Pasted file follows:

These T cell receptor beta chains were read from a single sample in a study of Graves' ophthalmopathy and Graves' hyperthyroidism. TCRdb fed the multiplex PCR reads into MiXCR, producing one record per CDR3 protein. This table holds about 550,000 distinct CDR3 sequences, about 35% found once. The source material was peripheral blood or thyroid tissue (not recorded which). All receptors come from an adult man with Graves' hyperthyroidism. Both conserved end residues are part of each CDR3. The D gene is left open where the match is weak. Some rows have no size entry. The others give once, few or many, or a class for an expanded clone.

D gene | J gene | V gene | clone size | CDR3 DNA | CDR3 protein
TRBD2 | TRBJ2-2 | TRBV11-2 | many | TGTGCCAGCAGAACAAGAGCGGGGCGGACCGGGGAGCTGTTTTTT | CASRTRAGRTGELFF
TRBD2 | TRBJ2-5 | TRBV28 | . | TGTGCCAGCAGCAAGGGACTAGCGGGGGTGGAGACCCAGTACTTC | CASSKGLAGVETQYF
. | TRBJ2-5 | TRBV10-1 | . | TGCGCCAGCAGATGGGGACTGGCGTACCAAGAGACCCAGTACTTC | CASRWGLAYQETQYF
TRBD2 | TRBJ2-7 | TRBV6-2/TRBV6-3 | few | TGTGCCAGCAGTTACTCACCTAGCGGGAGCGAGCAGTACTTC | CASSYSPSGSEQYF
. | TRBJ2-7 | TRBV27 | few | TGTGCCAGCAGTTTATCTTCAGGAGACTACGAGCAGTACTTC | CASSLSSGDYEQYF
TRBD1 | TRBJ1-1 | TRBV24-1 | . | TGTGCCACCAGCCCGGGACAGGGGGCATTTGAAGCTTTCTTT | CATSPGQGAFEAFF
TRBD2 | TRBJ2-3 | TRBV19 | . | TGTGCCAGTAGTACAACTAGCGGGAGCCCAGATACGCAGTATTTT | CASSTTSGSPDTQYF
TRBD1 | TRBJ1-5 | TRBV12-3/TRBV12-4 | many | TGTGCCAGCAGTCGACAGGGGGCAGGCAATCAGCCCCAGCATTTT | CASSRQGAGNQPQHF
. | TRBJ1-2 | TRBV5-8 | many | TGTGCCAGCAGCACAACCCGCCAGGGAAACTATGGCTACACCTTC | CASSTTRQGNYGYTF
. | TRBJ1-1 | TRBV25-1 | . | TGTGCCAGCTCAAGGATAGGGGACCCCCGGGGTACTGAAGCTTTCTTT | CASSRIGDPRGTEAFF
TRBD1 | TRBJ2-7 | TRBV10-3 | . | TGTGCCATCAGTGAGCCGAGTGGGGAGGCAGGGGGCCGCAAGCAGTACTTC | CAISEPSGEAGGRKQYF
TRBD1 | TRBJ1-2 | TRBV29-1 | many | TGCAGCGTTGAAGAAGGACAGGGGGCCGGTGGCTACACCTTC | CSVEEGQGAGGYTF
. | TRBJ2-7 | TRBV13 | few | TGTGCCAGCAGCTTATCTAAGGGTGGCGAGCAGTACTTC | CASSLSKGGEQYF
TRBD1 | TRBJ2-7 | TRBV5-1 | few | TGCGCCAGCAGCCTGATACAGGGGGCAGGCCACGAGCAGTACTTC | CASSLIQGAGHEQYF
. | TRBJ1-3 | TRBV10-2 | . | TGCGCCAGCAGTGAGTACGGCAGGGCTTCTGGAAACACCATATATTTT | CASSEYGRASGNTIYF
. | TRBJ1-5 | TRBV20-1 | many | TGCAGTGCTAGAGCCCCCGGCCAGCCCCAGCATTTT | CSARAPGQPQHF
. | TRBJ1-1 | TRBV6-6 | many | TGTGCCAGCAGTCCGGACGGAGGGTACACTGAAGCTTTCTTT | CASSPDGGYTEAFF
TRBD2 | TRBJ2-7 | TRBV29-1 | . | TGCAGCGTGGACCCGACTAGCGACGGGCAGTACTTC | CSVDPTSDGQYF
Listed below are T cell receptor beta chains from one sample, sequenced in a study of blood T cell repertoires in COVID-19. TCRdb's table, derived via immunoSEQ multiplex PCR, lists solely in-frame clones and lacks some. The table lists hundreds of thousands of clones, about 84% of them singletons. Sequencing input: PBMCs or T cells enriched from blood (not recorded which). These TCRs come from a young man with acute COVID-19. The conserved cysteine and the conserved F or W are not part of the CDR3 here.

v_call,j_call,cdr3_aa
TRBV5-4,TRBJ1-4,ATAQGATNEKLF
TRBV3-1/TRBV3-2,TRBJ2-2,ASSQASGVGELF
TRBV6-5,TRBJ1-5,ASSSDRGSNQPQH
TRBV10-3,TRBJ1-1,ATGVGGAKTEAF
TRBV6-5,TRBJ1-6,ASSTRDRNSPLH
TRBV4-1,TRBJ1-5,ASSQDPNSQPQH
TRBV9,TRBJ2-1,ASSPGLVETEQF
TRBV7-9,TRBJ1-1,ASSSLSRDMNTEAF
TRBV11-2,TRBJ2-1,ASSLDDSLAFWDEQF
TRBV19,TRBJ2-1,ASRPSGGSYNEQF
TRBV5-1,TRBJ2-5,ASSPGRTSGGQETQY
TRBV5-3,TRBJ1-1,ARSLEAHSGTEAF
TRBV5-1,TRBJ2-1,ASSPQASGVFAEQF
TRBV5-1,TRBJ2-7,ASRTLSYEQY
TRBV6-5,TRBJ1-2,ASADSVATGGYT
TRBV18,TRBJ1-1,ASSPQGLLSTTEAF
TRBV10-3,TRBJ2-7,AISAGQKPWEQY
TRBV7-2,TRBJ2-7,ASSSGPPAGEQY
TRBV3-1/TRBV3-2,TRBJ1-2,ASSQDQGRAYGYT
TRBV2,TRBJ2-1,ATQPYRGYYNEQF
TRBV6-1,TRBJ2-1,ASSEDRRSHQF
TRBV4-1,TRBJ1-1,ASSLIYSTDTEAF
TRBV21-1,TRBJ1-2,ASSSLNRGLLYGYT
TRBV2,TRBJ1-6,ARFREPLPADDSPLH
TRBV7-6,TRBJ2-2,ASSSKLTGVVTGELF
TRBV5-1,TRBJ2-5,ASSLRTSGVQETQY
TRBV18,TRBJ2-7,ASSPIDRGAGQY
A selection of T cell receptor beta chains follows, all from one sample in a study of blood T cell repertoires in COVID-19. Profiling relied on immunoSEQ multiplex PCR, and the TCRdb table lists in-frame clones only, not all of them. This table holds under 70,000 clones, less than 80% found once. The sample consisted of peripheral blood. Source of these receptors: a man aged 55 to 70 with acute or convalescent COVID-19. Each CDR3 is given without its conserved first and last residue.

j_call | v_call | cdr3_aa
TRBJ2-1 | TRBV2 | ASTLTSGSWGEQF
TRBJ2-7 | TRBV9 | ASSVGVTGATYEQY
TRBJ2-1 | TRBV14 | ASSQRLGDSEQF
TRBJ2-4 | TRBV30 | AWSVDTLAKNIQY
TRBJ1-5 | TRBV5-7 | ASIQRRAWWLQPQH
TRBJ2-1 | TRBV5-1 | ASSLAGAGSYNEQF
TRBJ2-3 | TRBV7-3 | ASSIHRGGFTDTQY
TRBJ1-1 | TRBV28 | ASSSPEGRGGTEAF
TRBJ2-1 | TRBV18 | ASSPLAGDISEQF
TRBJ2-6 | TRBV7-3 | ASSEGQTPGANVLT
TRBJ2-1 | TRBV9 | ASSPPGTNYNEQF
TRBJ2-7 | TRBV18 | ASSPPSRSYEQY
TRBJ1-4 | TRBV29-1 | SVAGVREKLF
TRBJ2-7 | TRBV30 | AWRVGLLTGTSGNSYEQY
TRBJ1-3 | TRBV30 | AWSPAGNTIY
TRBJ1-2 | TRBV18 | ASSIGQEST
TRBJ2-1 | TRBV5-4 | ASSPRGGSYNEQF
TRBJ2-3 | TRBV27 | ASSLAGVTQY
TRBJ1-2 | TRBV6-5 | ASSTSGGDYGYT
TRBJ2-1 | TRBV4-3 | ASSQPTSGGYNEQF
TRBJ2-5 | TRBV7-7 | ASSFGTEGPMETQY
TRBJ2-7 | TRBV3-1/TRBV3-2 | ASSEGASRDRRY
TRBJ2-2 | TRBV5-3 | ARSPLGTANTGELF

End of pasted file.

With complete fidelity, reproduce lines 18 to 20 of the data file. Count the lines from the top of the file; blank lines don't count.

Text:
. | TRBJ1-5 | TRBV20-1 | many | TGCAGTGCTAGAGCCCCCGGCCAGCCCCAGCATTTT | CSARAPGQPQHF
. | TRBJ1-1 | TRBV6-6 | many | TGTGCCAGCAGTCCGGACGGAGGGTACACTGAAGCTTTCTTT | CASSPDGGYTEAFF
TRBD2 | TRBJ2-7 | TRBV29-1 | . | TGCAGCGTGGACCCGACTAGCGACGGGCAGTACTTC | CSVDPTSDGQYF